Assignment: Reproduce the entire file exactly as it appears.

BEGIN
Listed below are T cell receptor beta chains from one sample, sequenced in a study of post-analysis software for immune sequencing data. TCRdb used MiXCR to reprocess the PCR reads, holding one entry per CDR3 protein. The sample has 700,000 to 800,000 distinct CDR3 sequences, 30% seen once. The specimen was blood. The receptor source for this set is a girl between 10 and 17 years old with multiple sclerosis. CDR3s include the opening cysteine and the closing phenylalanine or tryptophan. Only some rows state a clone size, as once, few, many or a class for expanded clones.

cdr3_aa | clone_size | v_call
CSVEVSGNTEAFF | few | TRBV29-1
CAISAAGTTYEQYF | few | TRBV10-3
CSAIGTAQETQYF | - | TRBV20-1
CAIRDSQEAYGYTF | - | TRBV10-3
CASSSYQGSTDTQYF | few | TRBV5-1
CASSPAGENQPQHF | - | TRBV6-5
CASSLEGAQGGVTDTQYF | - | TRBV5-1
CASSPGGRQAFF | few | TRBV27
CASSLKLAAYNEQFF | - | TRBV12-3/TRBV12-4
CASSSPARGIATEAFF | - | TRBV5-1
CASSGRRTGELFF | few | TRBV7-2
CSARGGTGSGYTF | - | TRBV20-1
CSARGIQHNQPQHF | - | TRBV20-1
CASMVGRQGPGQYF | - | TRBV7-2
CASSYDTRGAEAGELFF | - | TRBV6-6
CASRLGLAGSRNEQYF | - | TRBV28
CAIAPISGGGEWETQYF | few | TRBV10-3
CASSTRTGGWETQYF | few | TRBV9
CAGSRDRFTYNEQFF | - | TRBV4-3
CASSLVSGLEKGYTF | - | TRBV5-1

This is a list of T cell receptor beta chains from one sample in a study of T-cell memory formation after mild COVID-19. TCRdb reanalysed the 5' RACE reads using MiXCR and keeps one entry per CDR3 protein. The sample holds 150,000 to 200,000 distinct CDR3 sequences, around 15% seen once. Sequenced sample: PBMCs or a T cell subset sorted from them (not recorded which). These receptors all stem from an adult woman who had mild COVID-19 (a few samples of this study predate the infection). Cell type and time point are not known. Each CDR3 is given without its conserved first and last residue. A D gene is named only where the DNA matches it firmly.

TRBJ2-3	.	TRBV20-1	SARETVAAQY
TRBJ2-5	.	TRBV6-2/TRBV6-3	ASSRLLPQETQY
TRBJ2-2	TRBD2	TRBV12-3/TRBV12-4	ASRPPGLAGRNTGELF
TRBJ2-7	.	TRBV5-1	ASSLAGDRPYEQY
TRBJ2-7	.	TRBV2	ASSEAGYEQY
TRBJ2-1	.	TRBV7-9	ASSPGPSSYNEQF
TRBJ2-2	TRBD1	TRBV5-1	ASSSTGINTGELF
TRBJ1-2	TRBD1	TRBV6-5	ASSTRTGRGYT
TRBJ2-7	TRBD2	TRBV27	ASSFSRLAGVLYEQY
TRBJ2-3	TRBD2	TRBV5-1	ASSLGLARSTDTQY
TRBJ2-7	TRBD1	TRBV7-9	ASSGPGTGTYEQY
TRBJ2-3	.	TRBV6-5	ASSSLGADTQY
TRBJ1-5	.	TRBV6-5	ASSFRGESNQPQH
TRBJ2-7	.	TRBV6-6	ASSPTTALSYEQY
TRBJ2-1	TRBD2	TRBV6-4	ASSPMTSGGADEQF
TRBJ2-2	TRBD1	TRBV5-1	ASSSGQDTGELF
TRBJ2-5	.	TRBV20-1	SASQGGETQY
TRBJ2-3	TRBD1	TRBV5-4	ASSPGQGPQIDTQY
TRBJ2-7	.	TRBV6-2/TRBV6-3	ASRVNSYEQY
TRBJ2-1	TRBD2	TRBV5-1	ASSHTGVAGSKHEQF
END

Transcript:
Listed below are T cell receptor beta chains from one sample, sequenced in a study of post-analysis software for immune sequencing data. TCRdb used MiXCR to reprocess the PCR reads, holding one entry per CDR3 protein. The sample has 700,000 to 800,000 distinct CDR3 sequences, 30% seen once. The specimen was blood. The receptor source for this set is a girl between 10 and 17 years old with multiple sclerosis. CDR3s include the opening cysteine and the closing phenylalanine or tryptophan. Only some rows state a clone size, as once, few, many or a class for expanded clones.

cdr3_aa | clone_size | v_call
CSVEVSGNTEAFF | few | TRBV29-1
CAISAAGTTYEQYF | few | TRBV10-3
CSAIGTAQETQYF | - | TRBV20-1
CAIRDSQEAYGYTF | - | TRBV10-3
CASSSYQGSTDTQYF | few | TRBV5-1
CASSPAGENQPQHF | - | TRBV6-5
CASSLEGAQGGVTDTQYF | - | TRBV5-1
CASSPGGRQAFF | few | TRBV27
CASSLKLAAYNEQFF | - | TRBV12-3/TRBV12-4
CASSSPARGIATEAFF | - | TRBV5-1
CASSGRRTGELFF | few | TRBV7-2
CSARGGTGSGYTF | - | TRBV20-1
CSARGIQHNQPQHF | - | TRBV20-1
CASMVGRQGPGQYF | - | TRBV7-2
CASSYDTRGAEAGELFF | - | TRBV6-6
CASRLGLAGSRNEQYF | - | TRBV28
CAIAPISGGGEWETQYF | few | TRBV10-3
CASSTRTGGWETQYF | few | TRBV9
CAGSRDRFTYNEQFF | - | TRBV4-3
CASSLVSGLEKGYTF | - | TRBV5-1

This is a list of T cell receptor beta chains from one sample in a study of T-cell memory formation after mild COVID-19. TCRdb reanalysed the 5' RACE reads using MiXCR and keeps one entry per CDR3 protein. The sample holds 150,000 to 200,000 distinct CDR3 sequences, around 15% seen once. Sequenced sample: PBMCs or a T cell subset sorted from them (not recorded which). These receptors all stem from an adult woman who had mild COVID-19 (a few samples of this study predate the infection). Cell type and time point are not known. Each CDR3 is given without its conserved first and last residue. A D gene is named only where the DNA matches it firmly.

TRBJ2-3	.	TRBV20-1	SARETVAAQY
TRBJ2-5	.	TRBV6-2/TRBV6-3	ASSRLLPQETQY
TRBJ2-2	TRBD2	TRBV12-3/TRBV12-4	ASRPPGLAGRNTGELF
TRBJ2-7	.	TRBV5-1	ASSLAGDRPYEQY
TRBJ2-7	.	TRBV2	ASSEAGYEQY
TRBJ2-1	.	TRBV7-9	ASSPGPSSYNEQF
TRBJ2-2	TRBD1	TRBV5-1	ASSSTGINTGELF
TRBJ1-2	TRBD1	TRBV6-5	ASSTRTGRGYT
TRBJ2-7	TRBD2	TRBV27	ASSFSRLAGVLYEQY
TRBJ2-3	TRBD2	TRBV5-1	ASSLGLARSTDTQY
TRBJ2-7	TRBD1	TRBV7-9	ASSGPGTGTYEQY
TRBJ2-3	.	TRBV6-5	ASSSLGADTQY
TRBJ1-5	.	TRBV6-5	ASSFRGESNQPQH
TRBJ2-7	.	TRBV6-6	ASSPTTALSYEQY
TRBJ2-1	TRBD2	TRBV6-4	ASSPMTSGGADEQF
TRBJ2-2	TRBD1	TRBV5-1	ASSSGQDTGELF
TRBJ2-5	.	TRBV20-1	SASQGGETQY
TRBJ2-3	TRBD1	TRBV5-4	ASSPGQGPQIDTQY
TRBJ2-7	.	TRBV6-2/TRBV6-3	ASRVNSYEQY
TRBJ2-1	TRBD2	TRBV5-1	ASSHTGVAGSKHEQF